• U.S.
  • abortion

Governor Newsom Wants to Let Arizona Doctors Provide Abortions in California

4 minute read

(SACRAMENTO, Calif.) — Arizona doctors could give their patients abortions in California under a proposal announced Wednesday by Gov. Gavin Newsom to circumvent a ban on nearly all abortions in that state.

It would apply only to doctors licensed in good standing in Arizona and their patients, and last only through the end of November. Arizona's 1864 law banning nearly all abortions except if the mother's life is in jeopardy takes effect June 8. Newsom said protecting access to abortions is “just about basic decency” and “respect for women and girls.”

“This Arizona law is the first border-state law that will directly impact the state of California,” the Democratic governor said. “Rather than just acknowledging that fate and future, we're trying to get ahead of this law.”

Newsom joined the California Legislative Women's Caucus and advocates to announce the proposal. Lawmakers called the Arizona law “draconian” and said California had an obligation to get involved. The bill would need to pass by a two-thirds vote in each house of the Legislature before reaching Newsom’s desk. After he signs it, it would go into effect immediately.

Dr. Tanya Spirtos, a gynecologist and president of the California Medical Association, said it is unfortunate that Arizona abortion patients will have to travel out-of-state, but she’s proud to see California step in to assist them.

“All personal medical decisions, including those around abortion, should be made by patients in consultation with their health care providers,” Spirtos said. “By banning virtually all abortions in the state, the ruling will put physicians in harm's way for simply providing often lifesaving medical care to their patients.”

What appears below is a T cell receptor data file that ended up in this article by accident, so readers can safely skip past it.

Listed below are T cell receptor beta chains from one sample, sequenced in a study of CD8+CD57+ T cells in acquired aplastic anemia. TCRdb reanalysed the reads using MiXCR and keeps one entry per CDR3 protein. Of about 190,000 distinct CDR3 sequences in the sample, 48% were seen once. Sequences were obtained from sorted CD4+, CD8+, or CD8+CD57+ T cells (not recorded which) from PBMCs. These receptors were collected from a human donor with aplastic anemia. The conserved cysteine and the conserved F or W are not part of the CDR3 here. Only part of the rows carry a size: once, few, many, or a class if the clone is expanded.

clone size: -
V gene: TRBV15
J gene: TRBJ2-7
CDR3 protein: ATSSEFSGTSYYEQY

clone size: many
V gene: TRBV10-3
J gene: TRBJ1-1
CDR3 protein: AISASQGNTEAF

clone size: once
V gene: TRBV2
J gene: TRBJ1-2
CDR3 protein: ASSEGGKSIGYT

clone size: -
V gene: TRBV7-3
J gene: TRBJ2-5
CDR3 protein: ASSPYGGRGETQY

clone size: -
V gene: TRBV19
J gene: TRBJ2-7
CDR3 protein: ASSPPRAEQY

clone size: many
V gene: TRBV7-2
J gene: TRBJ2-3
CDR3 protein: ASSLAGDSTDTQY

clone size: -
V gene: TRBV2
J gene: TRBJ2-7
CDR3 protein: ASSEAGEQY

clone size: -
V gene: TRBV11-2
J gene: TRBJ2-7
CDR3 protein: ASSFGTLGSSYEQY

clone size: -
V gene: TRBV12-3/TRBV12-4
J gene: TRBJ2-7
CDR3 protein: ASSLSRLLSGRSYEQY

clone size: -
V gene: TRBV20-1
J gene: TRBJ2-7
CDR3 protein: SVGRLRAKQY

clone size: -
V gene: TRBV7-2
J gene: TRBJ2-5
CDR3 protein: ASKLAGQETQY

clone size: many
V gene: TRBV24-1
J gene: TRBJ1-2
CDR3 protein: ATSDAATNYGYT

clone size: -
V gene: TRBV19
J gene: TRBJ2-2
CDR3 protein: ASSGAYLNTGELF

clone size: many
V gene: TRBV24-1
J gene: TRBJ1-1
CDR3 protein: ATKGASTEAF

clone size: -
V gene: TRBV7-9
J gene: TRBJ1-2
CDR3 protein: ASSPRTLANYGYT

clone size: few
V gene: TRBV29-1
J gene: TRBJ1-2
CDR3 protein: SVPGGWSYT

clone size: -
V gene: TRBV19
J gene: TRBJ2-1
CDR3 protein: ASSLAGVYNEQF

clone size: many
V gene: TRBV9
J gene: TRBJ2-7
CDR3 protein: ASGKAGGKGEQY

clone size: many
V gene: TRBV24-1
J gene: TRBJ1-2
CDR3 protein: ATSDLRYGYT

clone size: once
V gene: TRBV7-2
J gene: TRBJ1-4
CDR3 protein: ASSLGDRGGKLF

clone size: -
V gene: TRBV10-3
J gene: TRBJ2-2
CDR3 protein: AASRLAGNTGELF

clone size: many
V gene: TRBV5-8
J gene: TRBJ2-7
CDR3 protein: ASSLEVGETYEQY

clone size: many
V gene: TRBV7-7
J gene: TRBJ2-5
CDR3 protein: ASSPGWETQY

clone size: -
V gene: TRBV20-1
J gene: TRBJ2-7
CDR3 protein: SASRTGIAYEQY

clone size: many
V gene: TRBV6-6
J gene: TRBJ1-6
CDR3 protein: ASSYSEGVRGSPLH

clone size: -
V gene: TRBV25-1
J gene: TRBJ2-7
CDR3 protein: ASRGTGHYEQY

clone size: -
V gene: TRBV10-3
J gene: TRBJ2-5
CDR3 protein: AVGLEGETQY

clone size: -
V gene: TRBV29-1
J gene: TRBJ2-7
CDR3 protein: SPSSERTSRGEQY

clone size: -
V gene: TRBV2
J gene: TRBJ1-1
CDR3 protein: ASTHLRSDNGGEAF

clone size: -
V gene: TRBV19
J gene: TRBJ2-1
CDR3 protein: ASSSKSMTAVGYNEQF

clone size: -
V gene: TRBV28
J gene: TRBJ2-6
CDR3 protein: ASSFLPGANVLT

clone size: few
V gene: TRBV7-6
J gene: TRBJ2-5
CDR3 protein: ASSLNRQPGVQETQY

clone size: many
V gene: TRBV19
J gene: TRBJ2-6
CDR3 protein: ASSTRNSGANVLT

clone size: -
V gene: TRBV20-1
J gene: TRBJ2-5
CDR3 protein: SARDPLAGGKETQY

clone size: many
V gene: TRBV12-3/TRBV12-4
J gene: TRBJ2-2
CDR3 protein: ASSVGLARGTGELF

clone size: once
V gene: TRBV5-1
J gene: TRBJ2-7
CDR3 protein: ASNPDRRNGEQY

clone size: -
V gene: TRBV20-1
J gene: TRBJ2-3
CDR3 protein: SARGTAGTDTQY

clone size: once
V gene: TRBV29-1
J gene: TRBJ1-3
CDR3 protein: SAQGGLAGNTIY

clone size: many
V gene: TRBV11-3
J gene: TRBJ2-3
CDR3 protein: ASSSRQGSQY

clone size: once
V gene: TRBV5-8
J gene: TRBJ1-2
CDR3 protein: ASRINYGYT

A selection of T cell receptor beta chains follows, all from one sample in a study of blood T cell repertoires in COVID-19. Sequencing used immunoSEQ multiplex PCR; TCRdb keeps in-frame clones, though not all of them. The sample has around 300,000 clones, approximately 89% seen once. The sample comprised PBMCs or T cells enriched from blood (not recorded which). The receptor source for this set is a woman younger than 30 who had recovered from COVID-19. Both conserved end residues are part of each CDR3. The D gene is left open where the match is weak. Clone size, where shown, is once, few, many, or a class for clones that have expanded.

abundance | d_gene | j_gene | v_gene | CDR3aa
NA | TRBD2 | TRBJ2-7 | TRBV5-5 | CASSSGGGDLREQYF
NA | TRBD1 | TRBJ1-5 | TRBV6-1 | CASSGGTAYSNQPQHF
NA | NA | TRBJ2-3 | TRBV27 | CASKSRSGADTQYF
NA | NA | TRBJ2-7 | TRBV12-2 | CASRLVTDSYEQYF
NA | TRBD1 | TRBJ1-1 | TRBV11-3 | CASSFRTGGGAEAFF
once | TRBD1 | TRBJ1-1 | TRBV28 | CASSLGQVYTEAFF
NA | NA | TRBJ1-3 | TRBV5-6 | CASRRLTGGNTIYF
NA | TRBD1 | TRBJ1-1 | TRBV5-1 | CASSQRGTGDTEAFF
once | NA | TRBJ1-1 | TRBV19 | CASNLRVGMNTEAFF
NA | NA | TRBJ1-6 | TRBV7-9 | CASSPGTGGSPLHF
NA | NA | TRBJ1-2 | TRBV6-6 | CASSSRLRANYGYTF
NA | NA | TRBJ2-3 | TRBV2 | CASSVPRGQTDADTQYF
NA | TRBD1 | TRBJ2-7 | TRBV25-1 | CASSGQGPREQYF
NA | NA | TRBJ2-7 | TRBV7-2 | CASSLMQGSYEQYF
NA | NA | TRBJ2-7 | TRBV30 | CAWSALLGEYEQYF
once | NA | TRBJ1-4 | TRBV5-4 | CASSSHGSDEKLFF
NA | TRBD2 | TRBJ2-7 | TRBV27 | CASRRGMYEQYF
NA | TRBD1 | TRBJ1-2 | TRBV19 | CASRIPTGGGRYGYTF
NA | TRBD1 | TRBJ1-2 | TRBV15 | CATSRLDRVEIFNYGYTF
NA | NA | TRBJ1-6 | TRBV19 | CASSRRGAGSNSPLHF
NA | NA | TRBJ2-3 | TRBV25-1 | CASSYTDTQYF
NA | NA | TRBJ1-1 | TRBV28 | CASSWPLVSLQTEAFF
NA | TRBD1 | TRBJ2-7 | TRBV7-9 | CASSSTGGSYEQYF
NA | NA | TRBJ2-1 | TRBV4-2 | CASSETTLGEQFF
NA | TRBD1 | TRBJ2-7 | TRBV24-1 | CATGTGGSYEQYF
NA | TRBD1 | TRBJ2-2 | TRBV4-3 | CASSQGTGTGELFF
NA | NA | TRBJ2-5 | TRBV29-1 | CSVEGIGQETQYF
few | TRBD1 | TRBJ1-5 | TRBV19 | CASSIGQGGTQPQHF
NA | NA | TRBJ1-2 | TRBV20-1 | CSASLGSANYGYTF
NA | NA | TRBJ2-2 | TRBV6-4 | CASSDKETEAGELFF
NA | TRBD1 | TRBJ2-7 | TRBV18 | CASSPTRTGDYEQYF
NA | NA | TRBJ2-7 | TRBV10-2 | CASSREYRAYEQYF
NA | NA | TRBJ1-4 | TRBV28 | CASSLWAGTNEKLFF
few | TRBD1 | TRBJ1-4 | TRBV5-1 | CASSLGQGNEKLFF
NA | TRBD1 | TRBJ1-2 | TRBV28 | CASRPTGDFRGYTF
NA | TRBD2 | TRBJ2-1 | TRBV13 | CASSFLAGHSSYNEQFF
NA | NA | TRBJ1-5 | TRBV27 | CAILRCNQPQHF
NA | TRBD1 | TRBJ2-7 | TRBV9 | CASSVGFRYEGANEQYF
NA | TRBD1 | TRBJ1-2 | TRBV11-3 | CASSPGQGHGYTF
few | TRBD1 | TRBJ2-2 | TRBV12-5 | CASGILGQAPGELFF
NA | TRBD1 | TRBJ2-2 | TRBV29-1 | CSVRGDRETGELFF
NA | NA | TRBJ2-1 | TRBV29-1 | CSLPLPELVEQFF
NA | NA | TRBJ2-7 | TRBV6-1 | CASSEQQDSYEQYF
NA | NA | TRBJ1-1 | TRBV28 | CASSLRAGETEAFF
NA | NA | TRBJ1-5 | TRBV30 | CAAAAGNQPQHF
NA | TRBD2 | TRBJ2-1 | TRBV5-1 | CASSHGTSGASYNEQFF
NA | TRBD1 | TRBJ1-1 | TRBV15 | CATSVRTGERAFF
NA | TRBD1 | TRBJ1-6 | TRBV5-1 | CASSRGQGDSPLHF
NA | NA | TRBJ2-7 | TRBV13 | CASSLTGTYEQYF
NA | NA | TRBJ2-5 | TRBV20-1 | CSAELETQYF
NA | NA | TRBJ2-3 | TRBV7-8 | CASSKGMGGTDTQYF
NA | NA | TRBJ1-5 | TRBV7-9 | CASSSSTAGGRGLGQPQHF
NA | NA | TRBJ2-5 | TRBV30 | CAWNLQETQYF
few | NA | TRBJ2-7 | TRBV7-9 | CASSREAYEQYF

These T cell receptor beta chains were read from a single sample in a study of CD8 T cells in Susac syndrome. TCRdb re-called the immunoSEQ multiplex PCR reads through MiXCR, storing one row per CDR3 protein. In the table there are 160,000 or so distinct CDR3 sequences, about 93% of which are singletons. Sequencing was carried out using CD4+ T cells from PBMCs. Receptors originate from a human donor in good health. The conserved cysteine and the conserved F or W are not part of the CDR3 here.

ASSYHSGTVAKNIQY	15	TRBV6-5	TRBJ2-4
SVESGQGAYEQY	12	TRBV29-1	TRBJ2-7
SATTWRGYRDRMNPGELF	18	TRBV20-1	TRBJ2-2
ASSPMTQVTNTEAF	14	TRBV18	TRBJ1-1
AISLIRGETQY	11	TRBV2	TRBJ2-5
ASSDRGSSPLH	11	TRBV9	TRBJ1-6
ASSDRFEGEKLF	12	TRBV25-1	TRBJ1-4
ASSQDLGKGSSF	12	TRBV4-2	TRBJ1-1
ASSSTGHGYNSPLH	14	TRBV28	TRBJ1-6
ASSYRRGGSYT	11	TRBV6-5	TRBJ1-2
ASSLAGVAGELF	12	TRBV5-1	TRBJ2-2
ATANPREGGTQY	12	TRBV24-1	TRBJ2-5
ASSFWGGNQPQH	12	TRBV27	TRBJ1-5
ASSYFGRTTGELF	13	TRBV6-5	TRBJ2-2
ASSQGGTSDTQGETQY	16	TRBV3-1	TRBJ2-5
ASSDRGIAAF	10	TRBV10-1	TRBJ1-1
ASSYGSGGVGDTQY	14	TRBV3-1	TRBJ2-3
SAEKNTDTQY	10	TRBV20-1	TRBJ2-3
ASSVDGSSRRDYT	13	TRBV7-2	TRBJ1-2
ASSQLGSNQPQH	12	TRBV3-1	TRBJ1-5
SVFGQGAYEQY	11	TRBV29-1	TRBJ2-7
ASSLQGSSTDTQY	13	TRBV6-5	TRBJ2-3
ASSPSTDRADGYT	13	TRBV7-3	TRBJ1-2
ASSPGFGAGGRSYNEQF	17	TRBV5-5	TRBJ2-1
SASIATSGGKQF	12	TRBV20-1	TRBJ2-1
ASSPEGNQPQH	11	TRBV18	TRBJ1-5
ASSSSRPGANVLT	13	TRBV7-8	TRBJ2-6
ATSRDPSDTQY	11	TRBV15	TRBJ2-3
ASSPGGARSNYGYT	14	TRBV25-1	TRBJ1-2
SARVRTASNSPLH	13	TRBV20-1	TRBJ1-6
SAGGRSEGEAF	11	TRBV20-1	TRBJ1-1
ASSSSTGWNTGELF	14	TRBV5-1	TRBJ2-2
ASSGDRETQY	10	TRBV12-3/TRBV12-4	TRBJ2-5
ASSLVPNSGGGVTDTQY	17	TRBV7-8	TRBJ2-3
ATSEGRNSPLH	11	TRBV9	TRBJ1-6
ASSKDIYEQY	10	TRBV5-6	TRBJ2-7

The Arizona Supreme Court cleared the way earlier this month for the near-total ban to move forward. Besides Arizona, 14 other states have banned abortion at all stages of pregnancy. While abortion access in California has never been under serious threat, Newsom — widely seen as a potential presidential candidate beyond 2024 — has made defending that access a priority of his administration.

Newsom pushed for abortion access to be enshrined into the California Constitution. He approved $20 million of taxpayer money to help pay for women in other states to come to California for abortions. He signed dozens of laws aimed at making it harder for other states to investigate women for coming to California for abortions, including banning social media companies from complying with subpoenas or warrants.

His actions have endeared him to the Democratic Party’s core constituencies despite some of the state's other problems — including homelessness, wildfire insurance and a pair of multibillion-dollar budget deficits.

In 2022, months after the U.S. Supreme Court overturned Roe v. Wade, California launched a publicly-funded website to promote the state’s abortion services, including information about financial help for travel expenses and letting teenagers in other states know that California does not require them to have their parents' permission to get an abortion in the state.

It’s also become a chief talking point in Newsom’s role as a top surrogate of President Joe Biden’s reelection campaign. Using money left over from his 2022 reelection campaign, Newsom started a political action committee he calls the “ Campaign for Democracy ” that has paid for billboards and TV ads in Republican-led states to criticize their leaders’ attempts to outlaw or restrict access to abortions. In February, he launched ads in multiple states to criticize proposals there that aimed to prohibit out-of-state travel for abortions.

When an Alabama lawmaker introduced a bill to make it a crime to help someone under 18 get an abortion without telling their parents or guardians, Newsom paid for an ad depicting a young woman trying to leave the state only to be stopped by a police officer who demands that she take a pregnancy test.

___

Associated Press writer Adam Beam contributed to this report.

More Must-Reads from TIME

Contact us at letters@time.com